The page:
Wall Street set to open flat as holiday lull sets in


Traders work on the floor of the New York Stock Exchange (NYSE) in New York, US December 13, 2017. Photo: Reuters


NEW YORK: Wall Street was poised to open little changed in what could be a quiet session on Friday as investors prepare for the Christmas holiday.

The week’s highlight was a historic overhaul of the US tax code, which is expected to benefit corporates due to a significant cut in the amount levied on businesses, hopes of which have sparked a rally in shares this year.

Investors were also relieved after the US Congress averted a government shutdown on Thursday just one day before federal funding was due to expire.

“We’re in a bullish phase and investors have things to feel good about - a strong economy as witnessed by a 3.2 percent growth in GDP, a tax plan that is all but signed,” said Andres Bakhos, managing director at Janlyn Capital LLC in Bernardsville, New Jersey.

“The tax plan will add more credibility to the Republican government and will be used as a leverage to get more things done.”

US markets are shut for the Christmas holiday on Monday.

At 8:34 a.m. ET (1334 GMT), S&P 500 e-minis ESc2 were up 0.5 points, or 0.02 percent, with 57 contracts changing hands.

Nasdaq 100 e-minis NQc2 were down 0.5 points, or 0.01 percent, in volume of 11 contracts.

Dow e-minis 1YMc2 were up 3 points, or 0.01 percent, with 21 contracts changing hands.

Wall Street’s main indexes rose on Thursday, boosted by bank and oil stocks after data showed the US economy grew in the third quarter at its fastest pace in more than two years.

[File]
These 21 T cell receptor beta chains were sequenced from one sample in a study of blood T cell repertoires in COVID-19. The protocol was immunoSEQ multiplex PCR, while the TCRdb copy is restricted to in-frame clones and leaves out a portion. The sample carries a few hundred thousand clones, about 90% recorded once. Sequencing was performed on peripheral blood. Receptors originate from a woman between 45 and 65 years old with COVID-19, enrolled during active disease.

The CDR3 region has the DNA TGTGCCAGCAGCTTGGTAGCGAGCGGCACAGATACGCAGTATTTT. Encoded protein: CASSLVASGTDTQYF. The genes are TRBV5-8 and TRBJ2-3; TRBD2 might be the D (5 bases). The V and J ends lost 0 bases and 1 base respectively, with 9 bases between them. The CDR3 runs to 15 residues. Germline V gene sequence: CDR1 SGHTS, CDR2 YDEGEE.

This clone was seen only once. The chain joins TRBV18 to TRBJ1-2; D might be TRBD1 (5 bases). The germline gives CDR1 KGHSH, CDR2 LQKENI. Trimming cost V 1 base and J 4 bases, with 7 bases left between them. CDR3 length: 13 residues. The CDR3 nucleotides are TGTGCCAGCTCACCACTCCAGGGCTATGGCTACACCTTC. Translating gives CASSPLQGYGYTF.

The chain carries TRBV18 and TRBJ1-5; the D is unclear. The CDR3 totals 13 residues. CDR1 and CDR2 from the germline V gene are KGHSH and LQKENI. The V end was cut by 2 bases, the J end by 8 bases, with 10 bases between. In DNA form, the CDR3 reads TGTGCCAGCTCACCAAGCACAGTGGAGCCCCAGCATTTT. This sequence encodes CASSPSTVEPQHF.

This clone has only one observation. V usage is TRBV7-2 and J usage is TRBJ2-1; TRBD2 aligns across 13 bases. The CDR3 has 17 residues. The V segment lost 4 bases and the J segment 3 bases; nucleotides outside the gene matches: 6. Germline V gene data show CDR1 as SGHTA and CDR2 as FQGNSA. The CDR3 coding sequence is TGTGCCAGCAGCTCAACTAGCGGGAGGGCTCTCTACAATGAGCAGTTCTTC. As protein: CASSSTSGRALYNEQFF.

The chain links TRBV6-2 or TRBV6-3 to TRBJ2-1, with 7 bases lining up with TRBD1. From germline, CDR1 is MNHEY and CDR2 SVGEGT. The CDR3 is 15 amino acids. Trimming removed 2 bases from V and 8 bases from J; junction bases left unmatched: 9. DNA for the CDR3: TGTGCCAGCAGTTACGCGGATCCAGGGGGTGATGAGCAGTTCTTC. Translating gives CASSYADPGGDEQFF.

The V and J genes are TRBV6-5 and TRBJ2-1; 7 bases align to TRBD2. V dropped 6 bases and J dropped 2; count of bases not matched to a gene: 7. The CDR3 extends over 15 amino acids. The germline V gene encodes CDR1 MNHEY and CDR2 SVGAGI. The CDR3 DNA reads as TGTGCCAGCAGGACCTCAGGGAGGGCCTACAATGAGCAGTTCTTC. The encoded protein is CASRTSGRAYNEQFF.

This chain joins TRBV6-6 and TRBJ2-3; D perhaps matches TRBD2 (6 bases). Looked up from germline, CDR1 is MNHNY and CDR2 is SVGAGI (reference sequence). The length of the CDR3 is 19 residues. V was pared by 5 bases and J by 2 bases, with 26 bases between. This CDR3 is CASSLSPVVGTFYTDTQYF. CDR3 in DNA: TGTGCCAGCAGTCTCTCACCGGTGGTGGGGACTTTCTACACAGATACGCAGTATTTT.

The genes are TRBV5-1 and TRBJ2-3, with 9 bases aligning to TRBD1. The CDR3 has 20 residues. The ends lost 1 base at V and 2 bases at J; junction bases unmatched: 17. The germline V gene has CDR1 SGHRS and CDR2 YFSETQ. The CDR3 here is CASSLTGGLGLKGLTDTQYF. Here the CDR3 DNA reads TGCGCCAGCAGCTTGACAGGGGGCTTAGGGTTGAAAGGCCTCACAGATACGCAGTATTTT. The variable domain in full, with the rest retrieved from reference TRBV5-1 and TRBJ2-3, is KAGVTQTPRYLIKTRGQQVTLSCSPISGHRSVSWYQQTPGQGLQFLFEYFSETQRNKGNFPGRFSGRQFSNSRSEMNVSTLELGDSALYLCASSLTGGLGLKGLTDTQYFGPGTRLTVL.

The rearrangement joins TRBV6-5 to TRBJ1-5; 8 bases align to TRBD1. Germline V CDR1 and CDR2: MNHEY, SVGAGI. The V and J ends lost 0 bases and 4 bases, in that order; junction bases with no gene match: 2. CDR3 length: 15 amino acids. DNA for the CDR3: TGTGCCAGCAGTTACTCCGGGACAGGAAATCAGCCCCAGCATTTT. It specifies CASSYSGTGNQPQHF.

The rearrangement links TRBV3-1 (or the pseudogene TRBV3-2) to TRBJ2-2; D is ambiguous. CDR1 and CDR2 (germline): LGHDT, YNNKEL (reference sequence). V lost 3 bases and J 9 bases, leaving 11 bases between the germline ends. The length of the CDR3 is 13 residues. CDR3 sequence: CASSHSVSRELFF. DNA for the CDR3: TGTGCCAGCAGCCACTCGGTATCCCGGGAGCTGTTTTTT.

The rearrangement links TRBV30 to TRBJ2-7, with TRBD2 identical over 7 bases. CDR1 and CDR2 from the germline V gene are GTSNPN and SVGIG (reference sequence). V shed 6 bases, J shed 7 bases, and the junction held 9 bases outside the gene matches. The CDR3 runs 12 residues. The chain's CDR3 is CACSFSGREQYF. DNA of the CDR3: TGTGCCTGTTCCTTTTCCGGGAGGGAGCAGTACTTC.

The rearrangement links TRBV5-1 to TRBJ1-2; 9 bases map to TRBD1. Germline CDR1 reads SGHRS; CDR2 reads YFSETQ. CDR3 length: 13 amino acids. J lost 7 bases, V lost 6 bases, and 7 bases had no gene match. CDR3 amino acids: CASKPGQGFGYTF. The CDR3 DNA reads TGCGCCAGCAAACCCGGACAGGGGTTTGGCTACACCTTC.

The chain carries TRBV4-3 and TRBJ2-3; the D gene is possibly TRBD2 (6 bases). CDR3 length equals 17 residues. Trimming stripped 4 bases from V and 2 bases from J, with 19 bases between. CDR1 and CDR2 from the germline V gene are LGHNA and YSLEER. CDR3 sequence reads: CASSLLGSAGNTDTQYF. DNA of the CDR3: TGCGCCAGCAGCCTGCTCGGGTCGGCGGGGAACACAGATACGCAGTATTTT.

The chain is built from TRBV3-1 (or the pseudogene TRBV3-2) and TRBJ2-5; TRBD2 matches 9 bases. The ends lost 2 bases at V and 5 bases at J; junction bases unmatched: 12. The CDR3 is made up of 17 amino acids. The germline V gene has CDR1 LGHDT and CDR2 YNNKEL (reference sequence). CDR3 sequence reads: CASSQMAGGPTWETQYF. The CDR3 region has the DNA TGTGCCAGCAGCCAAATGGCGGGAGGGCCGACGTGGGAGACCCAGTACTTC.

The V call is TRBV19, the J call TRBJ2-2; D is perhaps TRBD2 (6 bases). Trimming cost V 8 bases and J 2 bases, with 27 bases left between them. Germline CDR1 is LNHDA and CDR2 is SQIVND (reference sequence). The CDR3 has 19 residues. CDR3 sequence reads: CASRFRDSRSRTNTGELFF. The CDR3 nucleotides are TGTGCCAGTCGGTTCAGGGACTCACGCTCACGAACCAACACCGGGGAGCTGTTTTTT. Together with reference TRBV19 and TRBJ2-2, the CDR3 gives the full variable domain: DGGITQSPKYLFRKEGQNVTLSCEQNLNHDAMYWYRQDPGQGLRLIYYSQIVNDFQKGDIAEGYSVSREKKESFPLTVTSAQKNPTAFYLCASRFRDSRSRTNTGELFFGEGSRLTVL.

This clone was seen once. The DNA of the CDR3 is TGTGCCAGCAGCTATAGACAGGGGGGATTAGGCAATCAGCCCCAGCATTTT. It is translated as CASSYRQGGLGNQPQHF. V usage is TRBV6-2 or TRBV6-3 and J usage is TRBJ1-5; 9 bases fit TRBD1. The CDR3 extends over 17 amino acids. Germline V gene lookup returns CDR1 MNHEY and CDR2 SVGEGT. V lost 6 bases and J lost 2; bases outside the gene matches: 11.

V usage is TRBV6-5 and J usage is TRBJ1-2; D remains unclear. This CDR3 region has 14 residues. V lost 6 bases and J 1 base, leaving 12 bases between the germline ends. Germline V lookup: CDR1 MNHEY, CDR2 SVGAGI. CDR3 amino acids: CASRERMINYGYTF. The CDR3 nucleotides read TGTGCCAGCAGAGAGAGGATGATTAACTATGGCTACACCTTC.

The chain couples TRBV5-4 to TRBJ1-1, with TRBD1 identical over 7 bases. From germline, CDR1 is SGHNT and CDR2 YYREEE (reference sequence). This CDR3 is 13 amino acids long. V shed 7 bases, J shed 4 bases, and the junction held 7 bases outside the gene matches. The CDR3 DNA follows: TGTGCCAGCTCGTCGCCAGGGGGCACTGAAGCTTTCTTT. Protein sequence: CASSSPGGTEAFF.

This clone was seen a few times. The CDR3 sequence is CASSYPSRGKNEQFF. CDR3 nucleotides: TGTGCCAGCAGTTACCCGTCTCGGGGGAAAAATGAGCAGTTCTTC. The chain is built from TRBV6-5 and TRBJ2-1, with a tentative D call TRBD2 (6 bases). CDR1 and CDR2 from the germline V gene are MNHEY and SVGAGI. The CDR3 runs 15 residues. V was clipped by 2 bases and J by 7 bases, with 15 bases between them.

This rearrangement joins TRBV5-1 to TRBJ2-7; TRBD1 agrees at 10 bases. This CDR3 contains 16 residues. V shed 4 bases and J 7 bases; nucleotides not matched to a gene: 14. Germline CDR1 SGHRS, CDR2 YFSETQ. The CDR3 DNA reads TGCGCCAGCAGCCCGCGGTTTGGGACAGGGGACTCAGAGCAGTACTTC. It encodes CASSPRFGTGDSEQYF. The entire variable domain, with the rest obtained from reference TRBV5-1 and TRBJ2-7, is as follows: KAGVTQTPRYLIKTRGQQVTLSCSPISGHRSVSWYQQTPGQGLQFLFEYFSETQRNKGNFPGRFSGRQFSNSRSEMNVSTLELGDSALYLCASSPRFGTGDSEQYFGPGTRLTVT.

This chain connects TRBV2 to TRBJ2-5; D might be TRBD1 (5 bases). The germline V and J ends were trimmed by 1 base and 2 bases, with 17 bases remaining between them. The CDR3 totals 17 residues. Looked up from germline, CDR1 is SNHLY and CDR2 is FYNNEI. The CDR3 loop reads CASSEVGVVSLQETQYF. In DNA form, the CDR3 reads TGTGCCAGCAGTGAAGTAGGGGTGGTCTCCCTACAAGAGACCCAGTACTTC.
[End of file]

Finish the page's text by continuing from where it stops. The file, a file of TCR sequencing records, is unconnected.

A report on Friday showed US consumer spending accelerated in November amid an increase in demand for recreational goods and utilities.

The Federal Reserve’s preferred inflation measure, the personal consumption expenditures (PCE) price index excluding food and energy, rose 0.1 percent in November and lifted the annualized core PCE to 1.5 percent from 1.4 percent reported in October.

Wildly volatile bitcoin plunged below $13,000, losing around a third of its market value in five days. The cryptocurrency was last trading at $12,544 on the Luxembourg-based Bitstamp exchange BTC=BTSP

Companies that have been trying to ride the bitcoin wave were hit hard by the cryptocurrency’s slump.

Long Blockchain (LTEA.O), Overstock.com (OSTK.O), Xunlei (XNET.O), Riot Blockchain (RIOT.O) and Marathon Patent Group (MARA.O) tumbled between 7 percent and 22 percent in premarket trading.

Nike (NKE.N) dipped about 3 percent to $62.85 after the company forecast muted current-quarter revenue growth, highlighting its struggles to regain market share in North America from a resurgent Adidas.

Celgene (CELG.O) shares fell 4.52 percent to $103 after the company’s follicular lymphoma regimen failed in a clinical trial.

Shares of Ignyta (RXDX.O) soared 72 percent to $26.77 after Swiss drug maker Roche (ROG.S) said it would buy the U.S. cancer drug specialist for $1.7 billion.